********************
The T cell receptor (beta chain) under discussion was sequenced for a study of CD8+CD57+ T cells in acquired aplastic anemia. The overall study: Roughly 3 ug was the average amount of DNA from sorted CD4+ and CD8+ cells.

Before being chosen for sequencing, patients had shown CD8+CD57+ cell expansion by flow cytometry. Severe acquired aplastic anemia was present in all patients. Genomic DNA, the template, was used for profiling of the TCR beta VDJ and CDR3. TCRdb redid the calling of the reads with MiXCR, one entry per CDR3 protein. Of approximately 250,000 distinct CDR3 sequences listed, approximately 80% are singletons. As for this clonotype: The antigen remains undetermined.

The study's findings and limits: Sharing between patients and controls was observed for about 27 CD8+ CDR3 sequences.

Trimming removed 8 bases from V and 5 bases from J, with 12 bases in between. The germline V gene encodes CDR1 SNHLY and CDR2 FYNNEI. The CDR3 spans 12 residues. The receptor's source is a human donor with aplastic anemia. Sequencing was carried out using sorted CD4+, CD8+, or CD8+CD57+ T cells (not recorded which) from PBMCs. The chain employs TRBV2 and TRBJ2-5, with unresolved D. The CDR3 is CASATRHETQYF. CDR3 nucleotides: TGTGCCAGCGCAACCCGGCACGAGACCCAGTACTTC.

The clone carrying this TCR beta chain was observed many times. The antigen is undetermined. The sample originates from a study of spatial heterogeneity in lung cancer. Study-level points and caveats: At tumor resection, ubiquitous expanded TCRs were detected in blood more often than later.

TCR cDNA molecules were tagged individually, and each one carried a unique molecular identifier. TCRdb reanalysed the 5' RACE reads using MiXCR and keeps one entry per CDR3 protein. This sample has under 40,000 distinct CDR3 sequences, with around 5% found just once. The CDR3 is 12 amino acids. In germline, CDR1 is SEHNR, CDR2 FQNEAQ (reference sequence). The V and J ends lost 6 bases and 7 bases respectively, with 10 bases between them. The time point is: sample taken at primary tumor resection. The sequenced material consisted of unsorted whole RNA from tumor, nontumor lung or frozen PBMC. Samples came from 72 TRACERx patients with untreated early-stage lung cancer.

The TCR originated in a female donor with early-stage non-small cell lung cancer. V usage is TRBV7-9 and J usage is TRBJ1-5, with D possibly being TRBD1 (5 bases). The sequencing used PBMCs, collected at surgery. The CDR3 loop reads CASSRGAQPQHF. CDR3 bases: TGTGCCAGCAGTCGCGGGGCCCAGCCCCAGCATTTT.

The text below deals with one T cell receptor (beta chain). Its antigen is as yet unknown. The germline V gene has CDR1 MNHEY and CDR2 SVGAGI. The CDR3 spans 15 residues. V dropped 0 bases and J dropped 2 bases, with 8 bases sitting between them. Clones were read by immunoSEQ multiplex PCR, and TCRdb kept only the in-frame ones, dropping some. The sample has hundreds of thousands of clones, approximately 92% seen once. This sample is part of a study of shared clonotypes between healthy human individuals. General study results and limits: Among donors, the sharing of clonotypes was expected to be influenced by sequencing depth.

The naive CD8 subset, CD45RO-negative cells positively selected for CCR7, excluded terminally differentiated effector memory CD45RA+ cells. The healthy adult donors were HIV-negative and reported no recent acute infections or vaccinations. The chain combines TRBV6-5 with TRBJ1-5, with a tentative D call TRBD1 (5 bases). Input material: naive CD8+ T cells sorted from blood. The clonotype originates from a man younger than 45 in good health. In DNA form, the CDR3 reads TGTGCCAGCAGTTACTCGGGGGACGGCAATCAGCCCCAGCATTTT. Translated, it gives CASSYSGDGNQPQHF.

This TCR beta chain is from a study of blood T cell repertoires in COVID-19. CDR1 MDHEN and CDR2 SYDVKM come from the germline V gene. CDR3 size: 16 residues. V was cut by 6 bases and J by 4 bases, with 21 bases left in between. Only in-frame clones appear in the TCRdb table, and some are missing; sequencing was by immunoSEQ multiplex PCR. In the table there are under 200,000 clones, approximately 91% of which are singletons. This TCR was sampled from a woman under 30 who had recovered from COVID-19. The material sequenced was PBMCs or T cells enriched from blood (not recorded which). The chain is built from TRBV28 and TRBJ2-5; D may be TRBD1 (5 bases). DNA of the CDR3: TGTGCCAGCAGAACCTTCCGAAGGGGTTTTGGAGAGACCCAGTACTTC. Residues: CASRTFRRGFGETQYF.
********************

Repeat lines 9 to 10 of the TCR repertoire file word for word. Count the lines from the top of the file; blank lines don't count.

The naive CD8 subset, CD45RO-negative cells positively selected for CCR7, excluded terminally differentiated effector memory CD45RA+ cells. The healthy adult donors were HIV-negative and reported no recent acute infections or vaccinations. The chain combines TRBV6-5 with TRBJ1-5, with a tentative D call TRBD1 (5 bases). Input material: naive CD8+ T cells sorted from blood. The clonotype originates from a man younger than 45 in good health. In DNA form, the CDR3 reads TGTGCCAGCAGTTACTCGGGGGACGGCAATCAGCCCCAGCATTTT. Translated, it gives CASSYSGDGNQPQHF.

This TCR beta chain is from a study of blood T cell repertoires in COVID-19. CDR1 MDHEN and CDR2 SYDVKM come from the germline V gene. CDR3 size: 16 residues. V was cut by 6 bases and J by 4 bases, with 21 bases left in between. Only in-frame clones appear in the TCRdb table, and some are missing; sequencing was by immunoSEQ multiplex PCR. In the table there are under 200,000 clones, approximately 91% of which are singletons. This TCR was sampled from a woman under 30 who had recovered from COVID-19. The material sequenced was PBMCs or T cells enriched from blood (not recorded which). The chain is built from TRBV28 and TRBJ2-5; D may be TRBD1 (5 bases). DNA of the CDR3: TGTGCCAGCAGAACCTTCCGAAGGGGTTTTGGAGAGACCCAGTACTTC. Residues: CASRTFRRGFGETQYF.